A great vision – one that takes root deep within an organization – requires great communication! A recent Leading Effectively article by The Center for Creative Leadership discusses how leaders need to communicate their vision so that it inspires the hearts and minds of the people and paints a vivid picture of the future.
So, What Is Vision? Here’s Their Definition
“A vision describes some achievement or future state that the organization will accomplish or realize. A vision has to be shared in order to do what it is meant to do: inspire, clarify and focus the work.”
Nine Ways to Communicate the Vision
Some leaders are under the impression that a town hall meeting with employees or a video conference to communicate the new or updated company vision is all that is needed for it to be accepted and implemented. Wrong! It takes multiples ways and multiple times for the vision to take hold throughout the organization. Here are nine communication practices that get your message out and, most importantly, listen to.
When you tell a good story, you give life to a vision. The telling of stories creates trust, captures hearts and minds, and serves as a reminder of the vision. Plus, people find it easier to repeat a story than talk about a vision statement.
The elevator speech. Every leader needs to be able to communicate the vision in a clear, brief way. What compelling vision can you describe in the amount of time you have during a typical elevator ride? Be prepared to reinforce the vision in line at the cafeteria, when you visit the customer service department, and even walking through the parking lot at the end of the day.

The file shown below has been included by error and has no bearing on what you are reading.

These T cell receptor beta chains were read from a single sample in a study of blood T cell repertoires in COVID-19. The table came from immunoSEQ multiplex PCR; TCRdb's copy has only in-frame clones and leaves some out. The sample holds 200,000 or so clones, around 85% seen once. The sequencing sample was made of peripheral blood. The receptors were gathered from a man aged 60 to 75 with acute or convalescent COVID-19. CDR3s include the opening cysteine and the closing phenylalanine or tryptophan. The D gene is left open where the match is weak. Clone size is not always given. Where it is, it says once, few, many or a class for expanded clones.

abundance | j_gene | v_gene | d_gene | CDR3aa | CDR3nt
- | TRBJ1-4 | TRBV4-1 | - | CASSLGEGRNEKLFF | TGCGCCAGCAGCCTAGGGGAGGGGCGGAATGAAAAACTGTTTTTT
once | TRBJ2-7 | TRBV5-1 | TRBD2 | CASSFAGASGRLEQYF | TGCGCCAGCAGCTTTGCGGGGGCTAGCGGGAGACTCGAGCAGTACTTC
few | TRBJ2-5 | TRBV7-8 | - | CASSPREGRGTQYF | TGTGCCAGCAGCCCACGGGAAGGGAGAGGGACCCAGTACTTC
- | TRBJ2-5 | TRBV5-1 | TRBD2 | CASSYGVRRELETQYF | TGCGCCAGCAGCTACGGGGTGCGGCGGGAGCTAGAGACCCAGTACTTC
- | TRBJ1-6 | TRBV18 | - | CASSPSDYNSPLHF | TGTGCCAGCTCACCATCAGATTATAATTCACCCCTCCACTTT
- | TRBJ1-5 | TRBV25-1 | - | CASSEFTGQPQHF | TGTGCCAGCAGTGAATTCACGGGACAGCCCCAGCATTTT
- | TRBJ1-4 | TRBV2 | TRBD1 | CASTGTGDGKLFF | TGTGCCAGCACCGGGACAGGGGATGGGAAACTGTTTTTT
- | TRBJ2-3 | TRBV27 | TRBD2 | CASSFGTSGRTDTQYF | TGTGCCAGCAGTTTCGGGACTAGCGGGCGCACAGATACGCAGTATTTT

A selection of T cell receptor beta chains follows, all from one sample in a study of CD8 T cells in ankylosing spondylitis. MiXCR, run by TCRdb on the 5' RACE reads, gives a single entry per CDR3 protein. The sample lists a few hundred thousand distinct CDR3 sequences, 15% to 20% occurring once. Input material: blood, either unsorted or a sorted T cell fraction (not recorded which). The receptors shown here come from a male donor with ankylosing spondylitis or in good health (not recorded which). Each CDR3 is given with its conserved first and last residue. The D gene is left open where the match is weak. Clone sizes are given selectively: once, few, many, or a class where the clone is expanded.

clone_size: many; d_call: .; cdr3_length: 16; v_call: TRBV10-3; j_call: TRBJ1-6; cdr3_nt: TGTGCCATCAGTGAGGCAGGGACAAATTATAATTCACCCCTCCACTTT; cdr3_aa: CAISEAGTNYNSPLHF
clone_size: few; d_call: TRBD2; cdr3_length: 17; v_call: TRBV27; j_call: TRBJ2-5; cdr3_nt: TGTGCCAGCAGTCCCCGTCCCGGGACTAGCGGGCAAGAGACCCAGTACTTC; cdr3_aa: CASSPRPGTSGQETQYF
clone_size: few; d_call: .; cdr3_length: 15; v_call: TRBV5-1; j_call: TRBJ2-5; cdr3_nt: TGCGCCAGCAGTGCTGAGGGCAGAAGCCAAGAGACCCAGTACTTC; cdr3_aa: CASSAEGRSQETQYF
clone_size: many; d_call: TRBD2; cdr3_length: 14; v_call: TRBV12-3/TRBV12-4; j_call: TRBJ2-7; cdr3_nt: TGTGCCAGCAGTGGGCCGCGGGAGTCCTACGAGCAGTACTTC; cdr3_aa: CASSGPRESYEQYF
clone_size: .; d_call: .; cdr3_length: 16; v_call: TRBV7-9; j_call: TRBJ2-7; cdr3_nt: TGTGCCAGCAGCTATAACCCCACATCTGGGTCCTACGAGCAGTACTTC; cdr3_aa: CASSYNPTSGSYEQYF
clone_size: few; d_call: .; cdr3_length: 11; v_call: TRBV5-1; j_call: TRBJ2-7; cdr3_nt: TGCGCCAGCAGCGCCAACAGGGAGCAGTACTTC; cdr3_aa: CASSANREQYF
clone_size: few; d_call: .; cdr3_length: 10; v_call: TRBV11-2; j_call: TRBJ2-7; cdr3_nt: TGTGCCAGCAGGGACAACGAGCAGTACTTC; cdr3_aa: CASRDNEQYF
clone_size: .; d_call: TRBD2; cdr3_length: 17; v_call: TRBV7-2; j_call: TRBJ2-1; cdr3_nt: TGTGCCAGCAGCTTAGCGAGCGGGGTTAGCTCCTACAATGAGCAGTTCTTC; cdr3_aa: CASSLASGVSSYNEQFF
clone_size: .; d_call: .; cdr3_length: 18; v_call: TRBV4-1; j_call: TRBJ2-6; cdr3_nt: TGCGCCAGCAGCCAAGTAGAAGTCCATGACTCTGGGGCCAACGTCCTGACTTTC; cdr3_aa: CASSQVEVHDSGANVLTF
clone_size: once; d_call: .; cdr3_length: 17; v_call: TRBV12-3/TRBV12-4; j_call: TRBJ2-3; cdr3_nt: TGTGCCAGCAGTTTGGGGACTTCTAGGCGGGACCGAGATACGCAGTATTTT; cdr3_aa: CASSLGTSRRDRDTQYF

Multiple media. The more channels of communication you use, the better your chance of creating an organization that “gets” the vision. Use the newest communication technologies, but don’t forget the tangibles: coffee mugs, t-shirts, luggage tags and whatever else you can think of that will keep the message in circulation.
Talk to me. Individualize the vision by engaging others in one-on-one conversations. Personal connections give leaders opportunities to transmit information, receive feedback, build support and create energy around the vision.
Draw a crowd. Identify key players, communicators, stakeholders and supporters throughout the organization who will motivate others to reflect on and be engaged with the vision.
Go outside. Communicate to external customers, partners, and vendors with advertising and public relations campaigns, catalogs, announcements and other statements.
Make memories. Create metaphors, figures of speech and slogans — and find creative ways to use them. Write a theme song or a memorable motto.
Guide the expedition. Use visual aids and updates to keep everyone aware of the progress you are making toward your vision. Create a vision GPS, but don’t just give out maps. Travel alongside, stay out in front, offer directions and point out guideposts.
Back it up. If you’re talking it up, be sure to back it up with actions and behaviors. If people see one thing and hear another, your credibility is shot and your vision is dead.
Smart Moves Tip:
A leader can never spend enough time communicating their vision. Are you using as many tactics as you can to communicate your vision? Is it taking root deep within your organization?
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